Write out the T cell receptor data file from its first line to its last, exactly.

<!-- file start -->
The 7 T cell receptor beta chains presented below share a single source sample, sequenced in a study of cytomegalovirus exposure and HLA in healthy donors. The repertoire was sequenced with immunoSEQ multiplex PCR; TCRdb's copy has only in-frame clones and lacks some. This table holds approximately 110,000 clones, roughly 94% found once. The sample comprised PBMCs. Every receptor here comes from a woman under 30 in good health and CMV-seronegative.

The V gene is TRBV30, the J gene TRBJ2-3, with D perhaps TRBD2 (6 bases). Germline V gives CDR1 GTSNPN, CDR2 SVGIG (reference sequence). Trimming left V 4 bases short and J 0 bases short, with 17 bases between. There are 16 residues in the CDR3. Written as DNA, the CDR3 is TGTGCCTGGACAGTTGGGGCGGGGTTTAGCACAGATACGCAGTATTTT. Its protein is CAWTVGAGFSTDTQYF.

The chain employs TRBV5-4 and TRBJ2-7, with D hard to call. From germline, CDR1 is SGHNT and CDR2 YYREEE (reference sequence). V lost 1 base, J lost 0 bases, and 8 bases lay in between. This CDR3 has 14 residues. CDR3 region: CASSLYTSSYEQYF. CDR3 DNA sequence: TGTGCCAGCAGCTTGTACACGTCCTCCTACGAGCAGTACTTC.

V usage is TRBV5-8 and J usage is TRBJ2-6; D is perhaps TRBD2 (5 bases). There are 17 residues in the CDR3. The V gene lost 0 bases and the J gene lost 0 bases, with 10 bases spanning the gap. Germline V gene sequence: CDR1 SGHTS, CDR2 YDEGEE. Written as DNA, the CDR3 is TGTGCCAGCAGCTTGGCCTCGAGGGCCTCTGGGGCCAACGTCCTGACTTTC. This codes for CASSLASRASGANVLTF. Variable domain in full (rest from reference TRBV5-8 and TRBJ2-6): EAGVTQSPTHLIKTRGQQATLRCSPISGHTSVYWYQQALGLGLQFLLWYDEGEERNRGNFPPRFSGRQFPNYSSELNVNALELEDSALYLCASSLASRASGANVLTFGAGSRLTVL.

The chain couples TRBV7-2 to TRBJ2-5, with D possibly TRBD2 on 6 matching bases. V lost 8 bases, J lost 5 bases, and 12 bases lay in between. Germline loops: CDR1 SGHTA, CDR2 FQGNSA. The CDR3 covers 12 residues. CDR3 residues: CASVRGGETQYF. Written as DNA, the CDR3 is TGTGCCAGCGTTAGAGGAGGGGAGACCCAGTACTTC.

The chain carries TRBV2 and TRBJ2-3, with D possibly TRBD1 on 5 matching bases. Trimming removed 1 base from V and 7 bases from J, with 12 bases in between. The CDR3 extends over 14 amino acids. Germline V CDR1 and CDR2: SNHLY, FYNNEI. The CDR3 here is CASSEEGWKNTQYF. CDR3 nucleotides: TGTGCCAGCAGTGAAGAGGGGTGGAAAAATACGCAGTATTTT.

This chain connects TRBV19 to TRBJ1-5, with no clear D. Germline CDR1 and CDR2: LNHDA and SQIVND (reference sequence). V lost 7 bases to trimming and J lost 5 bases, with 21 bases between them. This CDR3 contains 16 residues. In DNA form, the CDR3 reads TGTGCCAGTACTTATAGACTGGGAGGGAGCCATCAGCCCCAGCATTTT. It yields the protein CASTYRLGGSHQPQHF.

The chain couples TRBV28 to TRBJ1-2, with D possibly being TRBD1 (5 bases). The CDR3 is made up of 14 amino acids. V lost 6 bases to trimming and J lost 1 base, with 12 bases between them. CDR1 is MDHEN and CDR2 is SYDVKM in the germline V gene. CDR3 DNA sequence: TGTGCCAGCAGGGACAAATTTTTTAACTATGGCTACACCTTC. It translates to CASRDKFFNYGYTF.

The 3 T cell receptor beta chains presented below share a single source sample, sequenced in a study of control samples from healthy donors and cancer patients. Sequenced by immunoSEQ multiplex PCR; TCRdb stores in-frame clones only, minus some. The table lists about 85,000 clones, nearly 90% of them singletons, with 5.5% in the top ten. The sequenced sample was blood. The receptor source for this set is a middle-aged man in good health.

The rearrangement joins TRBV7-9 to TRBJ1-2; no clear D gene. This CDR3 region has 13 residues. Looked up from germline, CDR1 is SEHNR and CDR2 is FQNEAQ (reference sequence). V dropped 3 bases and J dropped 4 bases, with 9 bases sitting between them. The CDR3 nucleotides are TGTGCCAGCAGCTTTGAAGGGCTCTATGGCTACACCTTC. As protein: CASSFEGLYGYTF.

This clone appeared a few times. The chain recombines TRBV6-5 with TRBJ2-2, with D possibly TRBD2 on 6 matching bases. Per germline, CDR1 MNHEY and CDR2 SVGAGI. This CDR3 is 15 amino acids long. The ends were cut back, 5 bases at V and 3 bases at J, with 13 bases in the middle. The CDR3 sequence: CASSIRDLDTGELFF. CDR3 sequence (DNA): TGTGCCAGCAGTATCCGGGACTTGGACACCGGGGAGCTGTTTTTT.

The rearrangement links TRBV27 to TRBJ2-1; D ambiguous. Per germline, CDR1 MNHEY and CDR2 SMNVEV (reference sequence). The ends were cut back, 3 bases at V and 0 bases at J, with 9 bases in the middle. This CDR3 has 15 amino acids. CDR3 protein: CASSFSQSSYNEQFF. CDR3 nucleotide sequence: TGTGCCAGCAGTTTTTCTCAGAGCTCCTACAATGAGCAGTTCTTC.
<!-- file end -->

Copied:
The 7 T cell receptor beta chains presented below share a single source sample, sequenced in a study of cytomegalovirus exposure and HLA in healthy donors. The repertoire was sequenced with immunoSEQ multiplex PCR; TCRdb's copy has only in-frame clones and lacks some. This table holds approximately 110,000 clones, roughly 94% found once. The sample comprised PBMCs. Every receptor here comes from a woman under 30 in good health and CMV-seronegative.

The V gene is TRBV30, the J gene TRBJ2-3, with D perhaps TRBD2 (6 bases). Germline V gives CDR1 GTSNPN, CDR2 SVGIG (reference sequence). Trimming left V 4 bases short and J 0 bases short, with 17 bases between. There are 16 residues in the CDR3. Written as DNA, the CDR3 is TGTGCCTGGACAGTTGGGGCGGGGTTTAGCACAGATACGCAGTATTTT. Its protein is CAWTVGAGFSTDTQYF.

The chain employs TRBV5-4 and TRBJ2-7, with D hard to call. From germline, CDR1 is SGHNT and CDR2 YYREEE (reference sequence). V lost 1 base, J lost 0 bases, and 8 bases lay in between. This CDR3 has 14 residues. CDR3 region: CASSLYTSSYEQYF. CDR3 DNA sequence: TGTGCCAGCAGCTTGTACACGTCCTCCTACGAGCAGTACTTC.

V usage is TRBV5-8 and J usage is TRBJ2-6; D is perhaps TRBD2 (5 bases). There are 17 residues in the CDR3. The V gene lost 0 bases and the J gene lost 0 bases, with 10 bases spanning the gap. Germline V gene sequence: CDR1 SGHTS, CDR2 YDEGEE. Written as DNA, the CDR3 is TGTGCCAGCAGCTTGGCCTCGAGGGCCTCTGGGGCCAACGTCCTGACTTTC. This codes for CASSLASRASGANVLTF. Variable domain in full (rest from reference TRBV5-8 and TRBJ2-6): EAGVTQSPTHLIKTRGQQATLRCSPISGHTSVYWYQQALGLGLQFLLWYDEGEERNRGNFPPRFSGRQFPNYSSELNVNALELEDSALYLCASSLASRASGANVLTFGAGSRLTVL.

The chain couples TRBV7-2 to TRBJ2-5, with D possibly TRBD2 on 6 matching bases. V lost 8 bases, J lost 5 bases, and 12 bases lay in between. Germline loops: CDR1 SGHTA, CDR2 FQGNSA. The CDR3 covers 12 residues. CDR3 residues: CASVRGGETQYF. Written as DNA, the CDR3 is TGTGCCAGCGTTAGAGGAGGGGAGACCCAGTACTTC.

The chain carries TRBV2 and TRBJ2-3, with D possibly TRBD1 on 5 matching bases. Trimming removed 1 base from V and 7 bases from J, with 12 bases in between. The CDR3 extends over 14 amino acids. Germline V CDR1 and CDR2: SNHLY, FYNNEI. The CDR3 here is CASSEEGWKNTQYF. CDR3 nucleotides: TGTGCCAGCAGTGAAGAGGGGTGGAAAAATACGCAGTATTTT.

This chain connects TRBV19 to TRBJ1-5, with no clear D. Germline CDR1 and CDR2: LNHDA and SQIVND (reference sequence). V lost 7 bases to trimming and J lost 5 bases, with 21 bases between them. This CDR3 contains 16 residues. In DNA form, the CDR3 reads TGTGCCAGTACTTATAGACTGGGAGGGAGCCATCAGCCCCAGCATTTT. It yields the protein CASTYRLGGSHQPQHF.

The chain couples TRBV28 to TRBJ1-2, with D possibly being TRBD1 (5 bases). The CDR3 is made up of 14 amino acids. V lost 6 bases to trimming and J lost 1 base, with 12 bases between them. CDR1 is MDHEN and CDR2 is SYDVKM in the germline V gene. CDR3 DNA sequence: TGTGCCAGCAGGGACAAATTTTTTAACTATGGCTACACCTTC. It translates to CASRDKFFNYGYTF.

The 3 T cell receptor beta chains presented below share a single source sample, sequenced in a study of control samples from healthy donors and cancer patients. Sequenced by immunoSEQ multiplex PCR; TCRdb stores in-frame clones only, minus some. The table lists about 85,000 clones, nearly 90% of them singletons, with 5.5% in the top ten. The sequenced sample was blood. The receptor source for this set is a middle-aged man in good health.

The rearrangement joins TRBV7-9 to TRBJ1-2; no clear D gene. This CDR3 region has 13 residues. Looked up from germline, CDR1 is SEHNR and CDR2 is FQNEAQ (reference sequence). V dropped 3 bases and J dropped 4 bases, with 9 bases sitting between them. The CDR3 nucleotides are TGTGCCAGCAGCTTTGAAGGGCTCTATGGCTACACCTTC. As protein: CASSFEGLYGYTF.

This clone appeared a few times. The chain recombines TRBV6-5 with TRBJ2-2, with D possibly TRBD2 on 6 matching bases. Per germline, CDR1 MNHEY and CDR2 SVGAGI. This CDR3 is 15 amino acids long. The ends were cut back, 5 bases at V and 3 bases at J, with 13 bases in the middle. The CDR3 sequence: CASSIRDLDTGELFF. CDR3 sequence (DNA): TGTGCCAGCAGTATCCGGGACTTGGACACCGGGGAGCTGTTTTTT.

The rearrangement links TRBV27 to TRBJ2-1; D ambiguous. Per germline, CDR1 MNHEY and CDR2 SMNVEV (reference sequence). The ends were cut back, 3 bases at V and 0 bases at J, with 9 bases in the middle. This CDR3 has 15 amino acids. CDR3 protein: CASSFSQSSYNEQFF. CDR3 nucleotide sequence: TGTGCCAGCAGTTTTTCTCAGAGCTCCTACAATGAGCAGTTCTTC.